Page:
Can Women With The BRCA Genetic Mutation File A Talc Lawsuit?

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In 2013, Hollywood actress Angelina Jolie made an announcement that would shine a spotlight on a genetic mutation called BRCA. “BRCA” is short for breast cancer. Women, like Jolie, who carry this genetic mutation (there are two primary gene mutations, BRCA1 and BRCA2) are more at risk for developing breast cancer. 

Because she had the BRCA genetic mutation, Jolie decided to undergo a preemptive double mastectomy. 

Jolie isn’t in the minority of women who carry the BRCA gene. In fact, according to the National Breast Cancer Foundation, every single person on the planet possesses both BRCA 1 and 2 genes. And the genes themselves do not cause breast cancer. In fact, both these genes may play a role in preventing cancer. But in women such as Ms. Jolie, there is a specific mutation in the gene or genes.

The genetic mutation occurs when the BRCA genes fail to suppress tumors. A common misconception is that merely having the BRCA genes means that you’ll develop breast cancer. To reiterate, everybody has the BRCA genes—the problem is when the genes don’t work properly. 

How Common Is BRCA Gene Mutation? 

National Breast Cancer Foundation statistics reveal that one in 400 women carry the genetic mutation. The reason Ms. Jolie decided to undergo a double mastectomy—even though she was not diagnosed with breast cancer—is that 55% to 65% of women with the BRCA1 mutation are estimated to develop breast cancer before age 70. (For the BRCA2 mutation: 45%.)

In comparison, 12% of women without the mutation are likely to develop the condition by age 70. 

Ovarian Cancer, The BRCA Mutation & Talcum Powder

Having the BRCA genetic mutation puts women at greater risk for also developing ovarian cancer.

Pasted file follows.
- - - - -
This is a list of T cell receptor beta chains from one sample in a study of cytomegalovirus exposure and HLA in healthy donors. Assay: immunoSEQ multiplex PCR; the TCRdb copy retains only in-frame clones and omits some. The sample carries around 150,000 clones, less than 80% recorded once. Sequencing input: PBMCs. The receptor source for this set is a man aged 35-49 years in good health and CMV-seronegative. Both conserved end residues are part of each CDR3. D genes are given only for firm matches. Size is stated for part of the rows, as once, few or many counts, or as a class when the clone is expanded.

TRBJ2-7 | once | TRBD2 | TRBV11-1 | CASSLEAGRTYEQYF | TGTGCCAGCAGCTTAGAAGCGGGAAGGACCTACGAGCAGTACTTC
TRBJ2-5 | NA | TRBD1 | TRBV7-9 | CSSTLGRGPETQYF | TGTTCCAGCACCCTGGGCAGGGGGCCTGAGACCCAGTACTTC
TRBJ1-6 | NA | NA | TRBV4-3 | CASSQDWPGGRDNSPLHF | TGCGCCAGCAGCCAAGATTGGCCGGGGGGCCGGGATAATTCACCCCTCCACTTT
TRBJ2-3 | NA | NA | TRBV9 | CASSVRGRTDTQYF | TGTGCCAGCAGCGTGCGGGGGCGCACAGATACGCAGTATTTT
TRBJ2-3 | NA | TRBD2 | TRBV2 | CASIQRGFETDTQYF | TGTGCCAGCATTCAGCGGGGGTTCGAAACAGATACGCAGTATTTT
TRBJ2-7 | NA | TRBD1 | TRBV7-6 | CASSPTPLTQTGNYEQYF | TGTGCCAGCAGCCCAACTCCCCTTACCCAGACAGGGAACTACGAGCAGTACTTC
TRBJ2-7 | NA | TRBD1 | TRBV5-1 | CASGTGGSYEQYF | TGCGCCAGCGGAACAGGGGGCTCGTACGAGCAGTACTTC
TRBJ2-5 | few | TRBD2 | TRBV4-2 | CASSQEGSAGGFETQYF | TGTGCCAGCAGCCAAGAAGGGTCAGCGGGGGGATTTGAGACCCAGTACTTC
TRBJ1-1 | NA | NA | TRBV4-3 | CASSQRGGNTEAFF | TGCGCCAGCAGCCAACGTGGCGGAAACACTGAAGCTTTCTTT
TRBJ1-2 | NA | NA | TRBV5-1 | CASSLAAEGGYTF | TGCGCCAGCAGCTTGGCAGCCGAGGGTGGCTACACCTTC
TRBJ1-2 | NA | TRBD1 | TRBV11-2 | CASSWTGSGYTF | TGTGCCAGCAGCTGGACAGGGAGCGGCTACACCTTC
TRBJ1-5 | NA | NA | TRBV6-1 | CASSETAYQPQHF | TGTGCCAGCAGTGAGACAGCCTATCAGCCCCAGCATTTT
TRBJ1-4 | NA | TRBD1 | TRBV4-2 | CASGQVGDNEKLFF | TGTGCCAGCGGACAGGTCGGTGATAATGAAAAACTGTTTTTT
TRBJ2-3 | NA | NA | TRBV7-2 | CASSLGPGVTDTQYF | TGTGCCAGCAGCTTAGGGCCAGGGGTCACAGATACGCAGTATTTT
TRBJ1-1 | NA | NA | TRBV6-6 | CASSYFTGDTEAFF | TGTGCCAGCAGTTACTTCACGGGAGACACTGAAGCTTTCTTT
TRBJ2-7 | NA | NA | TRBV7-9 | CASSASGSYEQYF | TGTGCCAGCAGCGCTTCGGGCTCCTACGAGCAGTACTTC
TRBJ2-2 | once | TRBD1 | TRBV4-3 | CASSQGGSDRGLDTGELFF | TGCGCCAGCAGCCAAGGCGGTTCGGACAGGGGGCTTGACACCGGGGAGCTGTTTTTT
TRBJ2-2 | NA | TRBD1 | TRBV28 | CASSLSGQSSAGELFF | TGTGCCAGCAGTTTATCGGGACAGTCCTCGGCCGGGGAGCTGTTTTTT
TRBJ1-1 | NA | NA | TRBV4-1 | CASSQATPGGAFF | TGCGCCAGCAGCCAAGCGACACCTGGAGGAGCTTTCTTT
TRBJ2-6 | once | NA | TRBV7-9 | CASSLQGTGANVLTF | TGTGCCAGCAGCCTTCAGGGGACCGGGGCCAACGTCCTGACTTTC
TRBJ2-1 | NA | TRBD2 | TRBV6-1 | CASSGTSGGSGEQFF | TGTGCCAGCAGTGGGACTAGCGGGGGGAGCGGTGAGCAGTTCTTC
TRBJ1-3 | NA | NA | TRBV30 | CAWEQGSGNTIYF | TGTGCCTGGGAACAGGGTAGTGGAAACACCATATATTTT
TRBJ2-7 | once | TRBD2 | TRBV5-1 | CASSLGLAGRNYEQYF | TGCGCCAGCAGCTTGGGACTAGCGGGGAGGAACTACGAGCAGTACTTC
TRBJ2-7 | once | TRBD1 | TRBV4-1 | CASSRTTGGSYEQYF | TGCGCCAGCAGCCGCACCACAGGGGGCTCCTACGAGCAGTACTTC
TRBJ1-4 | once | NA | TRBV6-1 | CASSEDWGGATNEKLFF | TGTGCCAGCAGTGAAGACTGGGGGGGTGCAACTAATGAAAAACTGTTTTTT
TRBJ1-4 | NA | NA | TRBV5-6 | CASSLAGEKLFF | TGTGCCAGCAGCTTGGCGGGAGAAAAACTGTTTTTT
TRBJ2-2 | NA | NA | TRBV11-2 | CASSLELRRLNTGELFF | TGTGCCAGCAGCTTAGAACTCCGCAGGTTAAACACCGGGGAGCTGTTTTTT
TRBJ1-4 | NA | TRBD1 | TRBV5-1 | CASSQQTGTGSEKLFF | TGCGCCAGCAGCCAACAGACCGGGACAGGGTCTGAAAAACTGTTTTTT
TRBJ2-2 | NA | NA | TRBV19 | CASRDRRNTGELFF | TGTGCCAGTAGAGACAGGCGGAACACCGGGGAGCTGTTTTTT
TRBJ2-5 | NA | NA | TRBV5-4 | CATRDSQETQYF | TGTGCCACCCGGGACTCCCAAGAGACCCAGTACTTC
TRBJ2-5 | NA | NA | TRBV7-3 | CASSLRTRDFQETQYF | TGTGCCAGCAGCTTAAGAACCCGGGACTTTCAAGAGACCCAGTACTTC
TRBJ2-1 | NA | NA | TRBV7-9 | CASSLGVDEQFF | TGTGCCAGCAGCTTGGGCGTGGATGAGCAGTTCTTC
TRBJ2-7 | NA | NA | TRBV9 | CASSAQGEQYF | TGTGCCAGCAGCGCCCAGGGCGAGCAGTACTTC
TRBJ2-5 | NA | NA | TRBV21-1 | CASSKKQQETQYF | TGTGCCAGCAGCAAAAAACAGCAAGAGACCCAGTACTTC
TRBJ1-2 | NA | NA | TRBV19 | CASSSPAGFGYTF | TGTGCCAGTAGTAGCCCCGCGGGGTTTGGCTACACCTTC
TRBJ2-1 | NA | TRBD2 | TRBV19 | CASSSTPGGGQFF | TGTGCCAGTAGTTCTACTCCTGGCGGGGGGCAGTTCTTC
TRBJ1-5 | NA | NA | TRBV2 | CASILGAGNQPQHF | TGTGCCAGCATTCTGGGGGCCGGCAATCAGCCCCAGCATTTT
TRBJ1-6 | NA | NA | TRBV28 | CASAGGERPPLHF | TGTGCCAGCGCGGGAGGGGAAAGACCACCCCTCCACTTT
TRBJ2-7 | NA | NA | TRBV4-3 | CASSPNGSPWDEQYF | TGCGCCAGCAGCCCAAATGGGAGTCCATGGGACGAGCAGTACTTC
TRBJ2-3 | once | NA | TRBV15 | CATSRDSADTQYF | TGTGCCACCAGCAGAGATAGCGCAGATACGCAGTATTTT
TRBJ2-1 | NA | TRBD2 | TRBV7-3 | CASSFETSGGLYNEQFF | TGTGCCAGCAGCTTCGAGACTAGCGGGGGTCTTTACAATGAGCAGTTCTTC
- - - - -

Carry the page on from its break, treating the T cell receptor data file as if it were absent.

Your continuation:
Using talcum powder in the genital area also poses a risk for ovarian cancer. That’s because talc (the terms “talc” and “talcum” are used interchangeably) is a mineral that’s mined from the Earth right next to another mineral that’s a known carcinogen: asbestos. Therefore, when talc mineral is crushed into a powder, asbestos particles can come into contact with the talcum powder. 

If talcum powder contains even a tiny amount of asbestos and if those asbestos particles enter a woman’s reproductive organs, those microscopic organisms can cause ovarian cancer. 

To date, over 20,000 women and their families have filed lawsuits against Johnson & Johnson, alleging that the company’s talc contained asbestos and caused them to develop ovarian cancer. 

Moreover, the lawsuits allege that the company (which discontinued selling talcum baby powder last May) knew for decades that its talc powder could become contaminated with asbestos. 

(Read this scathing Reuters investigation to learn more about Johsnon & Johnson’s attempts to keep its tainted talc a secret.)

Can Women With The BRCA Mutation File A Talc Lawsuit?

The truth is that it’s very difficult for women with the mutation to claim that they developed ovarian cancer because of asbestos-tainted talcum powder. Attorneys for Johnson & Johnson will likely assert that it’s the mutation that caused the cancer, not the product. 

Recently, Johnson & Johnson announced it would settle 1,000 talc lawsuits for $100 million. 

To determine if you are eligible to file a talc lawsuit, contact a qualified attorney or law firm.

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